Allow me to preface this post, and first entry in our new blog series on art and technology integration, with a bit of clarification about the "virtual" aspects of The Little School Project. While technological fluency is essential in 21st Century teaching and learning, our Community Blueprint and parent-teacher professional development programs are not distance learning/digital classroom experiences. The curriculum model will be available online, however, it is not a virtual learning program. The adult-learning programming encompasses online and face-to-face interactive engagements. One of the core values at the LSP is community social impact. That requires getting offline and connecting with those in your home and neighborhood. With that said, we fully recognize that for single parent or dual income families, virtual learning may be the most viable homeschool option. We encourage you to use it as a compliment to other active and collaborative learning solutions.
Virtual learning has been in existence since it was first employed in the year 1990. What started out as a great method of distance education, virtual learning today, has become an important tool for homeschooling parents; particularly those who are time, financial, or work-homeschool balance challenged. A virtual learning program has many merits,
Though adapting a virtual learning environment for homeschooling your children might seem like a revolutionary idea, there are certain pitfalls that you need to be aware of before letting the computers teach your children.
Lack of requisite skill set
To successfully learn from a virtual learning program, one needs to be oriented towards independent learning, highly motivated, good with technology and have great time management skills. These characteristics are usually associated with adults and are rare in children. Virtual learning therefore, might not benefit the young learners as much as it helps older children. Using a virtual learning program as an extension of transferable skill development would allow you to assess how this unique platform might work for your children.
Cold and technical
A virtual learning program involves less or absolutely no human interaction. Everything from signing up for courses to submitting assignments and taking tests, happens online. Though everything gets graded and the students learn from it, the absence of one-to-one interaction with a teacher creates a gap in the learning process. Also, a really good teacher might not be an equally good online instructor. In the real world, a teacher uses a plethora of tools and resources to teach. Once the medium changes, there is a limitation, an imaginary box within which the teacher needs to perform. This translates into an impersonal, cold and very technical lecture.
The children involved in virtual learning do not get the opportunity to participate in the learning process. There is no hands-on learning, so they can read about science experiments but might not have the resources to conduct them. They aren’t able to question their teachers or put forth their doubts in person. Most of the queries are carried out over message boards and emails. Class participation shrinks to written chat messages. Effectively, the children develop less social skills than their peers in regular schools or homeschooling environments where a parent is actively involved in teaching. Are there other kids in your child's grade level also learning online? If so, organize study sessions and meet-ups where kids can take their learning offline and give it a real-life test drive.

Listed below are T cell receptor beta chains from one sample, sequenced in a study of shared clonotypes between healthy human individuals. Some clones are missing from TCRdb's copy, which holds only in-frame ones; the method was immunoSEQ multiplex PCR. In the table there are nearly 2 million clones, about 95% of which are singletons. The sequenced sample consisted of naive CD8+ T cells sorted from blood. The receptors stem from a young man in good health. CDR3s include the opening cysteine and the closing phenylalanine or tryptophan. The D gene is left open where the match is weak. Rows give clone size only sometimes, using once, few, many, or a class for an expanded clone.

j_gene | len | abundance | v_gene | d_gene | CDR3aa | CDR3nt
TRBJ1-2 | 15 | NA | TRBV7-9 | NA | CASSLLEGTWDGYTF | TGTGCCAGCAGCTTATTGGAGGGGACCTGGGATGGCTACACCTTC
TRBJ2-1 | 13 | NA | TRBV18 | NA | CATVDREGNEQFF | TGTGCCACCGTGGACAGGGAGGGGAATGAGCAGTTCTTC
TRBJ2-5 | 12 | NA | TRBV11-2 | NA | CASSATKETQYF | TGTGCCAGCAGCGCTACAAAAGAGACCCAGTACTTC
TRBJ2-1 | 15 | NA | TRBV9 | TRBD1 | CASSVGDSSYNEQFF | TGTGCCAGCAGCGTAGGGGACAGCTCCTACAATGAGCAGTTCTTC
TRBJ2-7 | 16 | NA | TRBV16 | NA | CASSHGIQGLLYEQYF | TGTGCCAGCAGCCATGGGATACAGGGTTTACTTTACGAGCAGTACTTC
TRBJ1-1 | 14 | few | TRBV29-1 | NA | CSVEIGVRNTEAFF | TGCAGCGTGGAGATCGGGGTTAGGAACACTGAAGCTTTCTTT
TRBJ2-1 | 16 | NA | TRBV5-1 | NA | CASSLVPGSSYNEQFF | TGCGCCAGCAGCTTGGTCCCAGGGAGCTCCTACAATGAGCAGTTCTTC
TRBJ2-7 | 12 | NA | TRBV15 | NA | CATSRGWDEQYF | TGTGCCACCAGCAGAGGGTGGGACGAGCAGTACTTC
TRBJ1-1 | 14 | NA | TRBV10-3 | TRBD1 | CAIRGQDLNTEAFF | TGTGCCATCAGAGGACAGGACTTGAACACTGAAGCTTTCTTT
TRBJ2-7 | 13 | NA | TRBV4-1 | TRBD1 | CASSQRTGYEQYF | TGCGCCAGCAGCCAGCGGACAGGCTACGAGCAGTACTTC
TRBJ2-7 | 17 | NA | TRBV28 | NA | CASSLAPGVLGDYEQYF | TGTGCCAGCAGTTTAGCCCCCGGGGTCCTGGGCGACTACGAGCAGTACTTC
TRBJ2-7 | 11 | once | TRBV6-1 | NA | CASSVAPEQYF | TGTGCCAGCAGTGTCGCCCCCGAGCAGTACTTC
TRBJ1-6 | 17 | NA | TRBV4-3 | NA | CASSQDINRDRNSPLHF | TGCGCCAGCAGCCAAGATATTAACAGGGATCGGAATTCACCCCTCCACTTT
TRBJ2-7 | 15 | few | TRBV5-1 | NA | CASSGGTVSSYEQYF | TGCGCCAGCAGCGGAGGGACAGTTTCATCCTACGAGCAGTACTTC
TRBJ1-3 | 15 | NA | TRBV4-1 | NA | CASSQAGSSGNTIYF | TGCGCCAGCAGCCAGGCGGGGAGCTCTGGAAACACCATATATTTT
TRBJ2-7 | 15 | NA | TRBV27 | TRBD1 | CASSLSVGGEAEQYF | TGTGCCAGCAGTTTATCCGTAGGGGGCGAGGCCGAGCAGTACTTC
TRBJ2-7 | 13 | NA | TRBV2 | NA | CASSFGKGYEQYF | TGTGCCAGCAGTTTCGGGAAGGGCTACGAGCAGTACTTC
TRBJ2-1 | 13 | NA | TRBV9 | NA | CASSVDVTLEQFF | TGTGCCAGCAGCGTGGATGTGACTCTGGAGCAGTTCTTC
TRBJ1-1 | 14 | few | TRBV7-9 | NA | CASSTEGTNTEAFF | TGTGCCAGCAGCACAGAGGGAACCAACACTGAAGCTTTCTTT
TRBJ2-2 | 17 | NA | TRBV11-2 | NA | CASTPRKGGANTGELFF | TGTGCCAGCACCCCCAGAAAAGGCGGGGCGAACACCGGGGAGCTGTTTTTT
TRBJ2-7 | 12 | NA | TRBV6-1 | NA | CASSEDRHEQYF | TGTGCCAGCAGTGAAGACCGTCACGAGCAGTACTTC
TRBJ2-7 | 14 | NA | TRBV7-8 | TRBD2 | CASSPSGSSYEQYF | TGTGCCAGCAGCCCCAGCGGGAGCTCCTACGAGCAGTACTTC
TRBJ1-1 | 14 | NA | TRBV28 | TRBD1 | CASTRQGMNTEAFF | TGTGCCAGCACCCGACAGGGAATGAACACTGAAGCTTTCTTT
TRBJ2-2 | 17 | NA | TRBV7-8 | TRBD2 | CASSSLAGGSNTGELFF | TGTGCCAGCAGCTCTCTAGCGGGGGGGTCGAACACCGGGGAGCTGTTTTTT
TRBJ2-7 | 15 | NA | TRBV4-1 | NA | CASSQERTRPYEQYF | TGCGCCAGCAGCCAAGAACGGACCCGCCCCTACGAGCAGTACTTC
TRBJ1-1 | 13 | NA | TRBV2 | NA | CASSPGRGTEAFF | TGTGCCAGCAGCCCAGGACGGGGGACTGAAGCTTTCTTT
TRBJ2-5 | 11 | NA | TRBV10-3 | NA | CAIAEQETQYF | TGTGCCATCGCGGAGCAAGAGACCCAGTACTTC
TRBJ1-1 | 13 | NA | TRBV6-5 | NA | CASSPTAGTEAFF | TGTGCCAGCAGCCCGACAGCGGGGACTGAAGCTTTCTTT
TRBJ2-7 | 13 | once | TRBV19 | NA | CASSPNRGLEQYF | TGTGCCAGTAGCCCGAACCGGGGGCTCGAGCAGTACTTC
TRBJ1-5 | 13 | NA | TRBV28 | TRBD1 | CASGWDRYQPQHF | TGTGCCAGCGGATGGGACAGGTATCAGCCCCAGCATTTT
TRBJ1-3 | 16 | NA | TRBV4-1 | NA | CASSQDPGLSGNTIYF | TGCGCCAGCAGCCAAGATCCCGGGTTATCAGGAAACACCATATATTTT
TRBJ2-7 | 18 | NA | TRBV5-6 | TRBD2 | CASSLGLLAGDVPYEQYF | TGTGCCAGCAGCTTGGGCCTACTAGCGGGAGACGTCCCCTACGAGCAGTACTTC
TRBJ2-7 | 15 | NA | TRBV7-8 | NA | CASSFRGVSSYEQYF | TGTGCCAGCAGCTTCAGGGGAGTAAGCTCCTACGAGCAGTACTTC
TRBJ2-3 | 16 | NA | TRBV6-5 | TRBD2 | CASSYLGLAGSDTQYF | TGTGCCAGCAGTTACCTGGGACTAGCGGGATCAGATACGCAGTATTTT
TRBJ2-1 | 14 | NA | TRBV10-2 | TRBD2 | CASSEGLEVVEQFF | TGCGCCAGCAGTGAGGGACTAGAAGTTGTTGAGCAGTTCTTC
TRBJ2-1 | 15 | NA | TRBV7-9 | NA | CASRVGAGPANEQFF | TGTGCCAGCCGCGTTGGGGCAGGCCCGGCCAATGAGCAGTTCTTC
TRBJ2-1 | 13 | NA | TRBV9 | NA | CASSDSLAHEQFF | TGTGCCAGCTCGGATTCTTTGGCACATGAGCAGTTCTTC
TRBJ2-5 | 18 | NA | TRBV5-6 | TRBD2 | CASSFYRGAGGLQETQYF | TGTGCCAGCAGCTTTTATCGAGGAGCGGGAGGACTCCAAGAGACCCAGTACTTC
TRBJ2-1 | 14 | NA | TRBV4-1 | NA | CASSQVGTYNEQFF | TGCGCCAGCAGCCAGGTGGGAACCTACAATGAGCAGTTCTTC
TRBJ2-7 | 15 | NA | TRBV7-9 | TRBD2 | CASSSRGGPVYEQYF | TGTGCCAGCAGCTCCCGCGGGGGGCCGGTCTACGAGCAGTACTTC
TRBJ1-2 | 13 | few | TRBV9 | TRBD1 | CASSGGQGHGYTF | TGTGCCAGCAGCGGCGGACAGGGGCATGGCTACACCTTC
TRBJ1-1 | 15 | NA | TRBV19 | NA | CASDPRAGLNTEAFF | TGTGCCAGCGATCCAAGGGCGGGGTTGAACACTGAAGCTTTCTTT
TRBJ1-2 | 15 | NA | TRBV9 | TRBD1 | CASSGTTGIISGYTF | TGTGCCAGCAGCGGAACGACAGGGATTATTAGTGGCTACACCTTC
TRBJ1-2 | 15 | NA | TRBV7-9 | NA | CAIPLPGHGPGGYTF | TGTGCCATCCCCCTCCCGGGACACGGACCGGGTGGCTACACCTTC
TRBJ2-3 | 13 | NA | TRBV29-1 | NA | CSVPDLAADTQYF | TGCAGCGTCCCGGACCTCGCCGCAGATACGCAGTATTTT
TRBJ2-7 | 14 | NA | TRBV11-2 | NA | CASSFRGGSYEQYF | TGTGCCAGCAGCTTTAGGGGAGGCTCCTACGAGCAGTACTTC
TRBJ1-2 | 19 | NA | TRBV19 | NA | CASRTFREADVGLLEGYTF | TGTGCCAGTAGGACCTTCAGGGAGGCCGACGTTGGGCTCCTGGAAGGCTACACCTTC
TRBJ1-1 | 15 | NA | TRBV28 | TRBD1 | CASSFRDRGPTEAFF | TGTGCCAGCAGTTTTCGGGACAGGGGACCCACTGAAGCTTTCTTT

A certain amount of flexibility in routine and learning schedule is one of the top reasons for parents to homeschool their children. However, subscribing to virtual learning programs does not guarantee this. If a particular class is scheduled, the students will need to be in front of the computers to take it. Also, the learning is constrained by the material selected by the virtual learning program which diminishes the motivation to discover different types of learning materials.
To make sure your homeschooled children are able to derive all the benefits of a virtual learning program, you would need to invest in a lot of premium technological hardware and software. A fast internet connection and a good computer is just the basic. A constant and good connectivity is the implicit requirement for enrolling into a virtual learning program.
Children are usually homeschooled to ensure they spend more time with the family, have a more interactive learning experience and do not fall into the rut of a public school schedule. A virtual learning program is helpful for the homeschooling parents when they need a readymade, grade appropriate curriculum for their homeschooled children. It comes in handy when they need all the material in one place. However, letting such a virtual learning program solely homeschool your children instead of you is not ideal.